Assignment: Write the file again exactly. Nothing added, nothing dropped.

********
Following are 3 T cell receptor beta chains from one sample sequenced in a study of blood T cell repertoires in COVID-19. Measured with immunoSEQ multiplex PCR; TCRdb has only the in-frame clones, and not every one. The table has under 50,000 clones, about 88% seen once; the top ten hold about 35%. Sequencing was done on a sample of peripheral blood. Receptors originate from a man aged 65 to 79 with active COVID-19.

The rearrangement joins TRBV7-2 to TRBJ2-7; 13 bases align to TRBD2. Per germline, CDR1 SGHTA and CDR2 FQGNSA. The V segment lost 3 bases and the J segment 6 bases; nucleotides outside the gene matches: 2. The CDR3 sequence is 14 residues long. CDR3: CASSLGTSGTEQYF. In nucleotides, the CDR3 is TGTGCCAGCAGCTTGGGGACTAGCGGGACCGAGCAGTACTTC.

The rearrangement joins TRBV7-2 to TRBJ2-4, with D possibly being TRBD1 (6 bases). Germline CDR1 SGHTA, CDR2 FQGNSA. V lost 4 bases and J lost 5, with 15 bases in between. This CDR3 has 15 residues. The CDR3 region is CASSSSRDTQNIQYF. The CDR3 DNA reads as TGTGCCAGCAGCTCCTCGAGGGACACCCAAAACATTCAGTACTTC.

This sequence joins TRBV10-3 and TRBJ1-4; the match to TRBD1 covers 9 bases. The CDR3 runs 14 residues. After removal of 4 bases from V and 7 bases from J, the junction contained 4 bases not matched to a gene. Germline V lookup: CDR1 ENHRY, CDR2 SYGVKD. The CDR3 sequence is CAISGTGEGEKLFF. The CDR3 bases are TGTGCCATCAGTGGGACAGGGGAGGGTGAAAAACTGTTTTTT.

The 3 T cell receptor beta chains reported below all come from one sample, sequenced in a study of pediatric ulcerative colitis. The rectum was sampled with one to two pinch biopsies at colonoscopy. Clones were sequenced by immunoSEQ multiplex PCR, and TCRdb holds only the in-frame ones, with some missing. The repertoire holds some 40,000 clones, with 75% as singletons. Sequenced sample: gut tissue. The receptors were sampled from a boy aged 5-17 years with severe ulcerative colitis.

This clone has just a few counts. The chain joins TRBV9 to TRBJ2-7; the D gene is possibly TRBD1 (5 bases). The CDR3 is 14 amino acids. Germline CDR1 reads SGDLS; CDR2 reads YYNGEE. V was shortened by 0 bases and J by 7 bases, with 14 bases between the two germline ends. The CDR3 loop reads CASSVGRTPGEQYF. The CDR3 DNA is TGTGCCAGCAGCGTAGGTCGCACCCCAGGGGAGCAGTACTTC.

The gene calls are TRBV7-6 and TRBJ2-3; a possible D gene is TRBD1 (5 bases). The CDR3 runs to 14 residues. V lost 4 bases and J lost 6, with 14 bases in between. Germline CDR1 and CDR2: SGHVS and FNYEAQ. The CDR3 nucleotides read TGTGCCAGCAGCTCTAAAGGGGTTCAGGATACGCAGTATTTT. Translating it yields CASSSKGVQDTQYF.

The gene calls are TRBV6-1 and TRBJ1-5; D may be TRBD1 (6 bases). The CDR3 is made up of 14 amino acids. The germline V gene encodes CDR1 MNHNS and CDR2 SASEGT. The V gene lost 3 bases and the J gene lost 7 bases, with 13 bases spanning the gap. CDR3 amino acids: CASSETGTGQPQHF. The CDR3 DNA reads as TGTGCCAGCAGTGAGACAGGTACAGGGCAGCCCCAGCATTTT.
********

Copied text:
Following are 3 T cell receptor beta chains from one sample sequenced in a study of blood T cell repertoires in COVID-19. Measured with immunoSEQ multiplex PCR; TCRdb has only the in-frame clones, and not every one. The table has under 50,000 clones, about 88% seen once; the top ten hold about 35%. Sequencing was done on a sample of peripheral blood. Receptors originate from a man aged 65 to 79 with active COVID-19.

The rearrangement joins TRBV7-2 to TRBJ2-7; 13 bases align to TRBD2. Per germline, CDR1 SGHTA and CDR2 FQGNSA. The V segment lost 3 bases and the J segment 6 bases; nucleotides outside the gene matches: 2. The CDR3 sequence is 14 residues long. CDR3: CASSLGTSGTEQYF. In nucleotides, the CDR3 is TGTGCCAGCAGCTTGGGGACTAGCGGGACCGAGCAGTACTTC.

The rearrangement joins TRBV7-2 to TRBJ2-4, with D possibly being TRBD1 (6 bases). Germline CDR1 SGHTA, CDR2 FQGNSA. V lost 4 bases and J lost 5, with 15 bases in between. This CDR3 has 15 residues. The CDR3 region is CASSSSRDTQNIQYF. The CDR3 DNA reads as TGTGCCAGCAGCTCCTCGAGGGACACCCAAAACATTCAGTACTTC.

This sequence joins TRBV10-3 and TRBJ1-4; the match to TRBD1 covers 9 bases. The CDR3 runs 14 residues. After removal of 4 bases from V and 7 bases from J, the junction contained 4 bases not matched to a gene. Germline V lookup: CDR1 ENHRY, CDR2 SYGVKD. The CDR3 sequence is CAISGTGEGEKLFF. The CDR3 bases are TGTGCCATCAGTGGGACAGGGGAGGGTGAAAAACTGTTTTTT.

The 3 T cell receptor beta chains reported below all come from one sample, sequenced in a study of pediatric ulcerative colitis. The rectum was sampled with one to two pinch biopsies at colonoscopy. Clones were sequenced by immunoSEQ multiplex PCR, and TCRdb holds only the in-frame ones, with some missing. The repertoire holds some 40,000 clones, with 75% as singletons. Sequenced sample: gut tissue. The receptors were sampled from a boy aged 5-17 years with severe ulcerative colitis.

This clone has just a few counts. The chain joins TRBV9 to TRBJ2-7; the D gene is possibly TRBD1 (5 bases). The CDR3 is 14 amino acids. Germline CDR1 reads SGDLS; CDR2 reads YYNGEE. V was shortened by 0 bases and J by 7 bases, with 14 bases between the two germline ends. The CDR3 loop reads CASSVGRTPGEQYF. The CDR3 DNA is TGTGCCAGCAGCGTAGGTCGCACCCCAGGGGAGCAGTACTTC.

The gene calls are TRBV7-6 and TRBJ2-3; a possible D gene is TRBD1 (5 bases). The CDR3 runs to 14 residues. V lost 4 bases and J lost 6, with 14 bases in between. Germline CDR1 and CDR2: SGHVS and FNYEAQ. The CDR3 nucleotides read TGTGCCAGCAGCTCTAAAGGGGTTCAGGATACGCAGTATTTT. Translating it yields CASSSKGVQDTQYF.

The gene calls are TRBV6-1 and TRBJ1-5; D may be TRBD1 (6 bases). The CDR3 is made up of 14 amino acids. The germline V gene encodes CDR1 MNHNS and CDR2 SASEGT. The V gene lost 3 bases and the J gene lost 7 bases, with 13 bases spanning the gap. CDR3 amino acids: CASSETGTGQPQHF. The CDR3 DNA reads as TGTGCCAGCAGTGAGACAGGTACAGGGCAGCCCCAGCATTTT.